Especially one woman who could not seem to appreciate her own good fortune.
“In one way,” she tried to explain to Brae two months after Tom’s celebrity funeral, “even Tom’s death adds to the beauty of your life.” Brae looked startled at this declaration. “I know it sounds terrible, but it gives you depth, a touch of tragedy.”
Brae began to protest that she didn’t feel Tom’s death was a tragedy, didn’t feel it had anything to do with her at all, any more than this admirably cluttered life had to do with her life. Because her life, not Tom’s death, was the tragedy.
Marita wouldn’t listen. “Look at it this way,” she explained, trying another tack. “If he’d lived, with his kind of high-pressure pace, you’d have probably ended up in divorce like everyone else in this screwed up society. This way no one can ever take the memory of your perfect marriage away from you.”
Brae didn’t argue with Marita then, because it was futile. Marita was a die-hard romantic. How could she make anyone understand that Marita was right for the wrong reasons? The memory could never be taken from her, true enough. Because the reality was never hers, never a real part of her, in the first place. She had kept silent then, as she did now as they approached the airport.
Marita commended herself, as she had more than once since becoming Brae’s good friend, on her own simplicity. “You can have your brooding complexities,” she told Brae once. “They’re all that stand between you and what, by anyone else’s standards, should be an extraordinarily happy life.”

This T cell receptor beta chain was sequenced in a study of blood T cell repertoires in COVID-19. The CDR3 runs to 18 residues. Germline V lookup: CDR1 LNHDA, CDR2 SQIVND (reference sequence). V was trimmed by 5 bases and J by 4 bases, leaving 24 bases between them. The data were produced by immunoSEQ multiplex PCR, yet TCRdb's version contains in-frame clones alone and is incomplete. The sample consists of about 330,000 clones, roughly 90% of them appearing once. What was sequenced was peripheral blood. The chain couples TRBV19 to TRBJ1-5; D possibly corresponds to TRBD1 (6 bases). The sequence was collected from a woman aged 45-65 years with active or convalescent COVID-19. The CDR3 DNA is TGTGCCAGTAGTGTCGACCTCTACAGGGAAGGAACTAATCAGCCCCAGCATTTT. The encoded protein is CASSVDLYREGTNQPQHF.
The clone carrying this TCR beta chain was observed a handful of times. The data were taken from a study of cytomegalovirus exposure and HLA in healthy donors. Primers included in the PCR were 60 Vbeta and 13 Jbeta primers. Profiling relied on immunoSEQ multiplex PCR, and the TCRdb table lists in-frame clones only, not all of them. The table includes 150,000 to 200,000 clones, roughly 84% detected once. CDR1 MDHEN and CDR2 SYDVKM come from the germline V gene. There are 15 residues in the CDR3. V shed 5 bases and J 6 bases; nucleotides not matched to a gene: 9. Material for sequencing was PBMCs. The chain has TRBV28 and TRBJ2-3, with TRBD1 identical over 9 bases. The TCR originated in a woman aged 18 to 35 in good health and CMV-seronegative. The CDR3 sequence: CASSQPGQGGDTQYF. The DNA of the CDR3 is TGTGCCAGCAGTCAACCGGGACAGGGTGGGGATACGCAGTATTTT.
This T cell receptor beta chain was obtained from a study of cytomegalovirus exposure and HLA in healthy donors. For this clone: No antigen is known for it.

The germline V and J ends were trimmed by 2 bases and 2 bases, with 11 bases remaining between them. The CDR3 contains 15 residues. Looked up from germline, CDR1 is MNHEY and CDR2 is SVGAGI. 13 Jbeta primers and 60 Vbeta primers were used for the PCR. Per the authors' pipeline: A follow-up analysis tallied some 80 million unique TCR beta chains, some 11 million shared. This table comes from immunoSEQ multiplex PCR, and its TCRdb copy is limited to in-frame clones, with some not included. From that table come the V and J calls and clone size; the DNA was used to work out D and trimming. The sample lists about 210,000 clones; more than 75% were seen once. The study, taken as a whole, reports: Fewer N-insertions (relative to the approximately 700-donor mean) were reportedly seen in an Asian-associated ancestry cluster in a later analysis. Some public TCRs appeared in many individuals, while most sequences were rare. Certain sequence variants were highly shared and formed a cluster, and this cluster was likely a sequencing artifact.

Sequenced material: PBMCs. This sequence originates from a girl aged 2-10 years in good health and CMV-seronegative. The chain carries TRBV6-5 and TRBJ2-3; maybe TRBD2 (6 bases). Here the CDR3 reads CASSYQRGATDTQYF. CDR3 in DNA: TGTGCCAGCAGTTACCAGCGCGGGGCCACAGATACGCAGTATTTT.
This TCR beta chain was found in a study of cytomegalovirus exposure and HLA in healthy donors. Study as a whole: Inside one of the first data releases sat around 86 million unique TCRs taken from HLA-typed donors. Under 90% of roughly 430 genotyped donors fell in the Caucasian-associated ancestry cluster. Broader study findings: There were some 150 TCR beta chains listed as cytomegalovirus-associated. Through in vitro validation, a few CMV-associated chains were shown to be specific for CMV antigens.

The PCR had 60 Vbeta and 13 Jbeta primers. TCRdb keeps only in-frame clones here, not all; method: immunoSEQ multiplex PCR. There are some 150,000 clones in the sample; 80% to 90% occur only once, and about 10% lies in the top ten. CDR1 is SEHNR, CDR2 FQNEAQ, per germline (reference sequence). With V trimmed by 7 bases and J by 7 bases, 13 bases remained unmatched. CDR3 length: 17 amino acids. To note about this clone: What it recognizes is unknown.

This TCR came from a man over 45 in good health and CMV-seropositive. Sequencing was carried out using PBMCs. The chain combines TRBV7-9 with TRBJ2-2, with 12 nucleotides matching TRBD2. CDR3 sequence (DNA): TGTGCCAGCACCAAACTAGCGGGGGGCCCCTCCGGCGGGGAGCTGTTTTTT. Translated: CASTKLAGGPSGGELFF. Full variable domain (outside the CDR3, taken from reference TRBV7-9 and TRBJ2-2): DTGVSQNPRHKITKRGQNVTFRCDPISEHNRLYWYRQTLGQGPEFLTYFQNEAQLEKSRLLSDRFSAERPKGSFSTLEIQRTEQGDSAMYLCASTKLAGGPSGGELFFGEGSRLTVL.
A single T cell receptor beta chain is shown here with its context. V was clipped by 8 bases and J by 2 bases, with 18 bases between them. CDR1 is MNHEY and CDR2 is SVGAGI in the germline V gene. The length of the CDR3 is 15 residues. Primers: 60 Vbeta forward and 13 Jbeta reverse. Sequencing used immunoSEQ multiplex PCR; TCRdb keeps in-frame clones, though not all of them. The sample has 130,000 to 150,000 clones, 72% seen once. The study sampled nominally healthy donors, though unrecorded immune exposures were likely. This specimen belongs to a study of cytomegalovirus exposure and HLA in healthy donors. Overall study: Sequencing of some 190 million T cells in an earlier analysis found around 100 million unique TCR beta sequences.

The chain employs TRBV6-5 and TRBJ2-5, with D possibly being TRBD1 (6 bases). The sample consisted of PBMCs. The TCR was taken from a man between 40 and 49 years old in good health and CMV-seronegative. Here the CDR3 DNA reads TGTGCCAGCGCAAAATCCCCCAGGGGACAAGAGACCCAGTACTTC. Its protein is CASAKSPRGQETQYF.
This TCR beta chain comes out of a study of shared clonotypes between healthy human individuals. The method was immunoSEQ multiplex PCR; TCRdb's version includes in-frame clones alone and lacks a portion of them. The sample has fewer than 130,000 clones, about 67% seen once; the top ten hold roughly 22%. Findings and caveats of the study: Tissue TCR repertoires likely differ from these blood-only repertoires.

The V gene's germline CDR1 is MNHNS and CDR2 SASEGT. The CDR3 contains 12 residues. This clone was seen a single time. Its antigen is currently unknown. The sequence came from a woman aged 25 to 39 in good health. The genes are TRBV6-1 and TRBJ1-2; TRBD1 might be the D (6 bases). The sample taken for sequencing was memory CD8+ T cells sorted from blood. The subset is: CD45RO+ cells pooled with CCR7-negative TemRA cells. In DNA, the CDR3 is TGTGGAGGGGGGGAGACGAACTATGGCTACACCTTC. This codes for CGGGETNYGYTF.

The trouble was, Marita did feel sorry for her friend. Sorry because Brae couldn’t appreciate herself, couldn’t enjoy the beauty of her life and art as much as those around her did. She’d known Brae long enough to know her friend wasn’t faking her unhappiness. Baffling it might be, but not an act like the anxiety of every other neurotic at a given cocktail party. Brae was different from those around her, different even from Tom, Marita knew. She acted perpetually at a loss. Tom—a gregarious optimist from the word hello—seemed like he’d always just discovered something or someone terrific.
Even the shrink Marita sent her to last fall couldn’t help. She terminated Brae’s visits—rare even for a Berkeley psychotherapist—because, she concluded, the patient wasn’t willing to help herself. The funk Brae fell into after Tom’s death turned her into an empty shell of her former self. Made her question the validity of that self. From the day they’d met in the Bryn Mawr dorm room, when she showed up lugging every imaginable form of luggage except a normal suitcase, Brae seemed like a whirlwind that would cut its path through life without opposition, touching earth only rarely to make a friendship or accept a marriage. But at Tom’s funeral Marita could see the wind go out of her friend. “I thought I knew where I was going,” Brae had commented enigmatically, refusing to say more.
Even though she claimed she was now a zombie inside, Brae looked the same. If Marita hadn’t heard what Brae’s self-talk was like, she wouldn’t have guessed in a million years at the uncertainties that dogged her. How could any number of sessions be enough to unravel it?
“My life is flashing before my eyes all the time,” Brae moaned, “and it’s nothing but a blur!”